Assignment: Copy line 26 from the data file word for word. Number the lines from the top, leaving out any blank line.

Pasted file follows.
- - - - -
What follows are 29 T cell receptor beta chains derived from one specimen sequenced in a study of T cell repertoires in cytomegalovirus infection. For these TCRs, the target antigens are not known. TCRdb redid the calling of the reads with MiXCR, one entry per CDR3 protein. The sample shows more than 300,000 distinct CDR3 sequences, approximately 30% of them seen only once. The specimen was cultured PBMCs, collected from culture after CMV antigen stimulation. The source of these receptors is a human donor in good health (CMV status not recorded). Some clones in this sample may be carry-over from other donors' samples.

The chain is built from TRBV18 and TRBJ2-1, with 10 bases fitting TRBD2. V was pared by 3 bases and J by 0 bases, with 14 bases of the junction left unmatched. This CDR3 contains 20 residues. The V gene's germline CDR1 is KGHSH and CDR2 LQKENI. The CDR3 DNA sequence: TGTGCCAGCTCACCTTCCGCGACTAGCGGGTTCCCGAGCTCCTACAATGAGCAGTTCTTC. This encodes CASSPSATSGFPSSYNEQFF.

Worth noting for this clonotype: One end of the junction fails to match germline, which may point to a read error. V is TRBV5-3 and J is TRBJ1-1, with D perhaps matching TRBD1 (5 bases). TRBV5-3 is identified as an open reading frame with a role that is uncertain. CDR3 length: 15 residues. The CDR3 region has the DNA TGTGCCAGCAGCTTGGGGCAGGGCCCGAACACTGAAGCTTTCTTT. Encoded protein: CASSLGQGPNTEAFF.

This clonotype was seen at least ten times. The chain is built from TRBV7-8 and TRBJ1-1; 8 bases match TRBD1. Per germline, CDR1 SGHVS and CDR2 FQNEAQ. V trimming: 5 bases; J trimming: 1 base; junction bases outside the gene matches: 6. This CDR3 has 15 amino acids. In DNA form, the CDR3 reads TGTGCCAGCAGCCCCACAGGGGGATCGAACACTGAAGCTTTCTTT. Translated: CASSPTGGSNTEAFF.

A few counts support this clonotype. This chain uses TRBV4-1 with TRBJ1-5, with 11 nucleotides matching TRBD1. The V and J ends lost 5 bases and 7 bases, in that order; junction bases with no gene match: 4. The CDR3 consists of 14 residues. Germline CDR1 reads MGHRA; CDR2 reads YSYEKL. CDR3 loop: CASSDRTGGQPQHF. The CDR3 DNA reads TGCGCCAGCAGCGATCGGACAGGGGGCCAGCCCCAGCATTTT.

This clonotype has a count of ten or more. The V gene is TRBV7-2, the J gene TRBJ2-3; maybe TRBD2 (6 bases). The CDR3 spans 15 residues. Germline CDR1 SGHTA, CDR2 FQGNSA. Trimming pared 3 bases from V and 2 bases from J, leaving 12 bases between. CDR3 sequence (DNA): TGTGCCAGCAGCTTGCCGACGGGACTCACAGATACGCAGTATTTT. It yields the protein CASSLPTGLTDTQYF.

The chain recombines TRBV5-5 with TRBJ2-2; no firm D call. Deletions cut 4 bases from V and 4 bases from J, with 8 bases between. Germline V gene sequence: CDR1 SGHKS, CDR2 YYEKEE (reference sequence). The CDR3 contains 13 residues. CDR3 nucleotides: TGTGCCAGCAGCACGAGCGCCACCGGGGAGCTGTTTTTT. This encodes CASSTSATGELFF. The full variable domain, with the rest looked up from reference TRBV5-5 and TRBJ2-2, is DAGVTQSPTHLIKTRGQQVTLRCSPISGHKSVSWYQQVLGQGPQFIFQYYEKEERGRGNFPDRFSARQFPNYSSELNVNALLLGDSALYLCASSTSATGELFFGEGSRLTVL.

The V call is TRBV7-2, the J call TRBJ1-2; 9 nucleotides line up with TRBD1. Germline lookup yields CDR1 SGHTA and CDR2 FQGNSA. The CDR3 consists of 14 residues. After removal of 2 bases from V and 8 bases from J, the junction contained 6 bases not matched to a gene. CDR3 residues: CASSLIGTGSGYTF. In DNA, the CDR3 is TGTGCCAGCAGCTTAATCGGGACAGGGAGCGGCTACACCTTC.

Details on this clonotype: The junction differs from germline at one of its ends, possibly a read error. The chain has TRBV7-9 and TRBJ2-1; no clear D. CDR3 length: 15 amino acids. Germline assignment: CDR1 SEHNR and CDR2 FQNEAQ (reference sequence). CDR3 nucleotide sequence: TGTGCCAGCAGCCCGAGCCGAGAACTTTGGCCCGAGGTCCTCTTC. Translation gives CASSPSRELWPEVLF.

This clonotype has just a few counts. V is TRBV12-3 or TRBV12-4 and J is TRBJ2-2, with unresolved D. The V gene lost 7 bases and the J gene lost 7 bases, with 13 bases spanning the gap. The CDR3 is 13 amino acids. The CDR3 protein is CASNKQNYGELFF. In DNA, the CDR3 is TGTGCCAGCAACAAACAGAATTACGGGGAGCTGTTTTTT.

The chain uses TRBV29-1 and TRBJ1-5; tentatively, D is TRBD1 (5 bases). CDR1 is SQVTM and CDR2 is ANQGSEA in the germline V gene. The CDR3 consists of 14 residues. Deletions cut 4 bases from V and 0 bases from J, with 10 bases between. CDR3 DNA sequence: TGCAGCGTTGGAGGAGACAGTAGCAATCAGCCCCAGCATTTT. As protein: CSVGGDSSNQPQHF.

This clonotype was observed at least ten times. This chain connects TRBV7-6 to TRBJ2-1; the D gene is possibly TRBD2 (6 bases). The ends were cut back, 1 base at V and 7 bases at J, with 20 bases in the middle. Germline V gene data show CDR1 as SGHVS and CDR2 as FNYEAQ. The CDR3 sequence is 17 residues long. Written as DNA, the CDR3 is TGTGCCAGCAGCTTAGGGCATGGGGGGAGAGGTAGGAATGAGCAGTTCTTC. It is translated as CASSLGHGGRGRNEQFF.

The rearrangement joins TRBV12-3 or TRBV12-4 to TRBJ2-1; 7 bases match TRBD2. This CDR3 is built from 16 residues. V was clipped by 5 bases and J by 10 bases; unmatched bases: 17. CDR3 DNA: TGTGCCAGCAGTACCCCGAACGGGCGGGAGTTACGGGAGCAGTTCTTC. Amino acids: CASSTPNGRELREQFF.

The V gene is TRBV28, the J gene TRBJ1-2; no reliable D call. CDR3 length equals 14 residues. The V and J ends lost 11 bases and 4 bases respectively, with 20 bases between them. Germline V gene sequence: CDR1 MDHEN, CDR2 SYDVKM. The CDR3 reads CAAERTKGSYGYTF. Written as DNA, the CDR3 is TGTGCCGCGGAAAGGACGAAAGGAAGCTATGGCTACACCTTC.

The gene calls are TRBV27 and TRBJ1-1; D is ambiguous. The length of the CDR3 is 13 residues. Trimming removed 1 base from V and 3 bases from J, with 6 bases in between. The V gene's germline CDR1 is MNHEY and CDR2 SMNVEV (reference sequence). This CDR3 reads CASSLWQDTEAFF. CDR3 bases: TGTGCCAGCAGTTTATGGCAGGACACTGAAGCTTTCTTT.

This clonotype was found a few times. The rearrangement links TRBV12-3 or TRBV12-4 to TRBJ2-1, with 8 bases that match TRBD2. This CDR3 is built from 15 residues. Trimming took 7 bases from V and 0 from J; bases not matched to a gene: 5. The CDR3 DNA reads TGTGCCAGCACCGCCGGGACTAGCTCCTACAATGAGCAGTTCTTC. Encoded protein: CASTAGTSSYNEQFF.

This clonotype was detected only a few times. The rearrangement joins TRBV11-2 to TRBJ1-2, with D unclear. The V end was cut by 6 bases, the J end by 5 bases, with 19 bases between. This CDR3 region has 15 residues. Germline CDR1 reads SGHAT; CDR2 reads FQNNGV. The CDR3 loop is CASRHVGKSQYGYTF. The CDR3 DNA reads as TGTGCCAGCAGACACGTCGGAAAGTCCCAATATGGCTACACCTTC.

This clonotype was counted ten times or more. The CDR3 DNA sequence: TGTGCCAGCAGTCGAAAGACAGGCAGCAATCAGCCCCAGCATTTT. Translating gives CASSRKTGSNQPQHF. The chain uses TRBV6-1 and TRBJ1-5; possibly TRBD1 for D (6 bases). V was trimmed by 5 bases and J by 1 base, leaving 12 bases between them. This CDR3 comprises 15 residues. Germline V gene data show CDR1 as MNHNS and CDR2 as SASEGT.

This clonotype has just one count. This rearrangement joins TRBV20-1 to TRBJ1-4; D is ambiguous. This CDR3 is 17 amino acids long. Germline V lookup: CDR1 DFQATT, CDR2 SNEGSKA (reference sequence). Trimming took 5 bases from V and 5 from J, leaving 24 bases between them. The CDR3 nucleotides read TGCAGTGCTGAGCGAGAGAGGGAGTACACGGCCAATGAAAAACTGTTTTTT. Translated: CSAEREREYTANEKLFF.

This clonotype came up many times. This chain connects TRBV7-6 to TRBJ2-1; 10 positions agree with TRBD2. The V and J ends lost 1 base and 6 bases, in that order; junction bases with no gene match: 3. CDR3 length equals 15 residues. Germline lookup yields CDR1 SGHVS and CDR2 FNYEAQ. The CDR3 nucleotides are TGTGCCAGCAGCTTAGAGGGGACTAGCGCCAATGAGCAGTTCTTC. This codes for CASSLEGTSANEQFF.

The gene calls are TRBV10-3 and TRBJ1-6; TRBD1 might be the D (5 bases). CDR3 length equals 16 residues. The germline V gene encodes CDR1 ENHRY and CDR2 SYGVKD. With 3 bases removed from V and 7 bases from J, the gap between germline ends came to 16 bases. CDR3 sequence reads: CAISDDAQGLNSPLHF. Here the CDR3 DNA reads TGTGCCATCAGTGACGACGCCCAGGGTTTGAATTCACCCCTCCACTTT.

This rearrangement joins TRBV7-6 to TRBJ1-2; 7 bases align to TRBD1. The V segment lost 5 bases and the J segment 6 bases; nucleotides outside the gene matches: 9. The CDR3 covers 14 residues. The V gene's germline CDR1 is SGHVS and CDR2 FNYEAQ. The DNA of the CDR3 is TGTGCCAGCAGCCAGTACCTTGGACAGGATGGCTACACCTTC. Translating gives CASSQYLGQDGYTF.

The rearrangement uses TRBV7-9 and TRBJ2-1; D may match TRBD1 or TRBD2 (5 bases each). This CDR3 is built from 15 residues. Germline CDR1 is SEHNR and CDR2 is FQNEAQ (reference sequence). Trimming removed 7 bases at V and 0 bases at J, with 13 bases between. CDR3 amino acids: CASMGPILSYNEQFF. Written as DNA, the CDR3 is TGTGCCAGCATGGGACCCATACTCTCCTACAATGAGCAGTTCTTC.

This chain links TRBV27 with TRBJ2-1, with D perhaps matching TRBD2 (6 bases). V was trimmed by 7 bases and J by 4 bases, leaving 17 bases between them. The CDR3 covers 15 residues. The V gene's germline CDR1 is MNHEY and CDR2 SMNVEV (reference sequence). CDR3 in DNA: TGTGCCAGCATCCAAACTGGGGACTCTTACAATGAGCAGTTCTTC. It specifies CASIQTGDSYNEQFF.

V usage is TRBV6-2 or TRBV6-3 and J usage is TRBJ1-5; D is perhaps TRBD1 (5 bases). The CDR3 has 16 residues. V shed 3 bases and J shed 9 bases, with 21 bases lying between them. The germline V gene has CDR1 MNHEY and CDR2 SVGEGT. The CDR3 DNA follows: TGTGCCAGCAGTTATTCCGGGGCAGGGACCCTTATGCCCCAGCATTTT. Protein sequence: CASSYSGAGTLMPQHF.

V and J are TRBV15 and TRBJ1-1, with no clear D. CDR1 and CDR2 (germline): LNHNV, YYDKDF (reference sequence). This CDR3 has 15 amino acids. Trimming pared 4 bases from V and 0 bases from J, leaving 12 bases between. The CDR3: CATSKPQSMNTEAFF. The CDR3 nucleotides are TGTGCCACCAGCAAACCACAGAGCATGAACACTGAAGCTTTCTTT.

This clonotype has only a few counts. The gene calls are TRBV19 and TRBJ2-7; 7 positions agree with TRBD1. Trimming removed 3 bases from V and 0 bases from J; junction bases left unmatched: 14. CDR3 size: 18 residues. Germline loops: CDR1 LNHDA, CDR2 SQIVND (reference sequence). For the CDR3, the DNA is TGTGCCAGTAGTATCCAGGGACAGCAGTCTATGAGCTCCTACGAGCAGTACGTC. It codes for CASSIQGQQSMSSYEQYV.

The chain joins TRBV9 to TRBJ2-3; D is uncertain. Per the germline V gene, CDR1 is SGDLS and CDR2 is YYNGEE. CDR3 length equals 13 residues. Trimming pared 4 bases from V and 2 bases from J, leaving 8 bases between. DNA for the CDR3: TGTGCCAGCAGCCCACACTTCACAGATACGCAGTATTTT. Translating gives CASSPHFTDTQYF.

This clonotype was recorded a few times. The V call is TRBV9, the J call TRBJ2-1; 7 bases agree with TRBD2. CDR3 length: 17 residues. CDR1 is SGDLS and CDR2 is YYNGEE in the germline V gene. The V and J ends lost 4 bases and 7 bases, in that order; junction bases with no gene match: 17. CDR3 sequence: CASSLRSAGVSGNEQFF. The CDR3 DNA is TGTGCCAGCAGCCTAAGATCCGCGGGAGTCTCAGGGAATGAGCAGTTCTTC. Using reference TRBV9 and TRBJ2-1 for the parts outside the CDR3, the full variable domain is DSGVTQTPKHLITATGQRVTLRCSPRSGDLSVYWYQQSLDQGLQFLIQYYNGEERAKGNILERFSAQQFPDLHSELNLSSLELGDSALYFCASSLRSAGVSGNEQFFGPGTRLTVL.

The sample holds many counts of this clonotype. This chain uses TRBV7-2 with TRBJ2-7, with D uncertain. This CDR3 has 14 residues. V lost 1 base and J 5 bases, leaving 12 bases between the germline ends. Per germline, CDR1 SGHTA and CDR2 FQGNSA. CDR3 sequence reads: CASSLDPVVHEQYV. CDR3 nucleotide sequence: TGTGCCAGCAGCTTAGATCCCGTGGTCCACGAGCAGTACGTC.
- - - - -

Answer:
V and J are TRBV15 and TRBJ1-1, with no clear D. CDR1 and CDR2 (germline): LNHNV, YYDKDF (reference sequence). This CDR3 has 15 amino acids. Trimming pared 4 bases from V and 0 bases from J, leaving 12 bases between. The CDR3: CATSKPQSMNTEAFF. The CDR3 nucleotides are TGTGCCACCAGCAAACCACAGAGCATGAACACTGAAGCTTTCTTT.